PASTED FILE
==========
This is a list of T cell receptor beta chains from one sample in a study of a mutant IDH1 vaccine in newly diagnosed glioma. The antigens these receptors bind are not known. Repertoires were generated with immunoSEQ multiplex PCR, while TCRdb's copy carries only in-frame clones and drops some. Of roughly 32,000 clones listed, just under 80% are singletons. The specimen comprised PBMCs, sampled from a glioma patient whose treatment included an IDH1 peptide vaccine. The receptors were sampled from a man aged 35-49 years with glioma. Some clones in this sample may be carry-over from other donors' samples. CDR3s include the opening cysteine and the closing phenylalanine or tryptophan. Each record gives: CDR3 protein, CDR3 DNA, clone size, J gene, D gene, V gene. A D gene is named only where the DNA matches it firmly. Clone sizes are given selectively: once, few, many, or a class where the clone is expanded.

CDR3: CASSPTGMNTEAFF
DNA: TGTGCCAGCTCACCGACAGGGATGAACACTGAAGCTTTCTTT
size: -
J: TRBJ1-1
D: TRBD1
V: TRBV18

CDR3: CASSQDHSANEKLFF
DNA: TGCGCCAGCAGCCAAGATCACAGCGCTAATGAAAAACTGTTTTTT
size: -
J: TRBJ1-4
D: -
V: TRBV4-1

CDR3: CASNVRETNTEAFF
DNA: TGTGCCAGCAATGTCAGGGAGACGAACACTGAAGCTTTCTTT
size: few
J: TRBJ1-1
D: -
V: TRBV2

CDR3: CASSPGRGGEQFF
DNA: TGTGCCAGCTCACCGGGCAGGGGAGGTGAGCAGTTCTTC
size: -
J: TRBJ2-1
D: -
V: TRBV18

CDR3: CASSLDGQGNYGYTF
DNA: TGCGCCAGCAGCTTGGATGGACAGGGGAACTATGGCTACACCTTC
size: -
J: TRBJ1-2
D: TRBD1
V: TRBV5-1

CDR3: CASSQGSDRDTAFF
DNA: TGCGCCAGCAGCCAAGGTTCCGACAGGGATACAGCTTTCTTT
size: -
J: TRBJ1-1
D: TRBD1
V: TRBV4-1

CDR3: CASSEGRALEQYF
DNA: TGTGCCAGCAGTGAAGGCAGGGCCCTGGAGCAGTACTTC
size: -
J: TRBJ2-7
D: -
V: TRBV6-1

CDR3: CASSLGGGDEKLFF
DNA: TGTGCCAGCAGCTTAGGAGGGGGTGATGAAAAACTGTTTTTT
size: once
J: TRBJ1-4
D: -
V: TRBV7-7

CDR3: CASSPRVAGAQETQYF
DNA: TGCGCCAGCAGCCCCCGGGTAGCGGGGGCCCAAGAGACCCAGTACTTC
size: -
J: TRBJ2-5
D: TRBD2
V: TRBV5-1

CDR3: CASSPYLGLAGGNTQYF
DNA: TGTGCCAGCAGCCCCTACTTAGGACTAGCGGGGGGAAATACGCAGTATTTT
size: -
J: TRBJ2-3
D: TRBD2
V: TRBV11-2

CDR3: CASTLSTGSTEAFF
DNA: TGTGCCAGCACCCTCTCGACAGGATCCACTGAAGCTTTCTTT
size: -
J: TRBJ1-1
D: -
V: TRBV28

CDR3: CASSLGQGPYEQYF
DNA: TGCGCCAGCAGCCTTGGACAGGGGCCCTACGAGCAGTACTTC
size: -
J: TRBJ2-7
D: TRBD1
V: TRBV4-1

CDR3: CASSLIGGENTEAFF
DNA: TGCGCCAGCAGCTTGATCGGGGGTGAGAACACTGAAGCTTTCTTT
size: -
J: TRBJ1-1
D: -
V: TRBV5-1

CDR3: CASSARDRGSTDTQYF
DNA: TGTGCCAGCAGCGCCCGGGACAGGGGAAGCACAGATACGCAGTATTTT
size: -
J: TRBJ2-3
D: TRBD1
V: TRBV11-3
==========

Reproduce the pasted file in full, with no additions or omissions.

This is a list of T cell receptor beta chains from one sample in a study of a mutant IDH1 vaccine in newly diagnosed glioma. The antigens these receptors bind are not known. Repertoires were generated with immunoSEQ multiplex PCR, while TCRdb's copy carries only in-frame clones and drops some. Of roughly 32,000 clones listed, just under 80% are singletons. The specimen comprised PBMCs, sampled from a glioma patient whose treatment included an IDH1 peptide vaccine. The receptors were sampled from a man aged 35-49 years with glioma. Some clones in this sample may be carry-over from other donors' samples. CDR3s include the opening cysteine and the closing phenylalanine or tryptophan. Each record gives: CDR3 protein, CDR3 DNA, clone size, J gene, D gene, V gene. A D gene is named only where the DNA matches it firmly. Clone sizes are given selectively: once, few, many, or a class where the clone is expanded.

CDR3: CASSPTGMNTEAFF
DNA: TGTGCCAGCTCACCGACAGGGATGAACACTGAAGCTTTCTTT
size: -
J: TRBJ1-1
D: TRBD1
V: TRBV18

CDR3: CASSQDHSANEKLFF
DNA: TGCGCCAGCAGCCAAGATCACAGCGCTAATGAAAAACTGTTTTTT
size: -
J: TRBJ1-4
D: -
V: TRBV4-1

CDR3: CASNVRETNTEAFF
DNA: TGTGCCAGCAATGTCAGGGAGACGAACACTGAAGCTTTCTTT
size: few
J: TRBJ1-1
D: -
V: TRBV2

CDR3: CASSPGRGGEQFF
DNA: TGTGCCAGCTCACCGGGCAGGGGAGGTGAGCAGTTCTTC
size: -
J: TRBJ2-1
D: -
V: TRBV18

CDR3: CASSLDGQGNYGYTF
DNA: TGCGCCAGCAGCTTGGATGGACAGGGGAACTATGGCTACACCTTC
size: -
J: TRBJ1-2
D: TRBD1
V: TRBV5-1

CDR3: CASSQGSDRDTAFF
DNA: TGCGCCAGCAGCCAAGGTTCCGACAGGGATACAGCTTTCTTT
size: -
J: TRBJ1-1
D: TRBD1
V: TRBV4-1

CDR3: CASSEGRALEQYF
DNA: TGTGCCAGCAGTGAAGGCAGGGCCCTGGAGCAGTACTTC
size: -
J: TRBJ2-7
D: -
V: TRBV6-1

CDR3: CASSLGGGDEKLFF
DNA: TGTGCCAGCAGCTTAGGAGGGGGTGATGAAAAACTGTTTTTT
size: once
J: TRBJ1-4
D: -
V: TRBV7-7

CDR3: CASSPRVAGAQETQYF
DNA: TGCGCCAGCAGCCCCCGGGTAGCGGGGGCCCAAGAGACCCAGTACTTC
size: -
J: TRBJ2-5
D: TRBD2
V: TRBV5-1

CDR3: CASSPYLGLAGGNTQYF
DNA: TGTGCCAGCAGCCCCTACTTAGGACTAGCGGGGGGAAATACGCAGTATTTT
size: -
J: TRBJ2-3
D: TRBD2
V: TRBV11-2

CDR3: CASTLSTGSTEAFF
DNA: TGTGCCAGCACCCTCTCGACAGGATCCACTGAAGCTTTCTTT
size: -
J: TRBJ1-1
D: -
V: TRBV28

CDR3: CASSLGQGPYEQYF
DNA: TGCGCCAGCAGCCTTGGACAGGGGCCCTACGAGCAGTACTTC
size: -
J: TRBJ2-7
D: TRBD1
V: TRBV4-1

CDR3: CASSLIGGENTEAFF
DNA: TGCGCCAGCAGCTTGATCGGGGGTGAGAACACTGAAGCTTTCTTT
size: -
J: TRBJ1-1
D: -
V: TRBV5-1

CDR3: CASSARDRGSTDTQYF
DNA: TGTGCCAGCAGCGCCCGGGACAGGGGAAGCACAGATACGCAGTATTTT
size: -
J: TRBJ2-3
D: TRBD1
V: TRBV11-3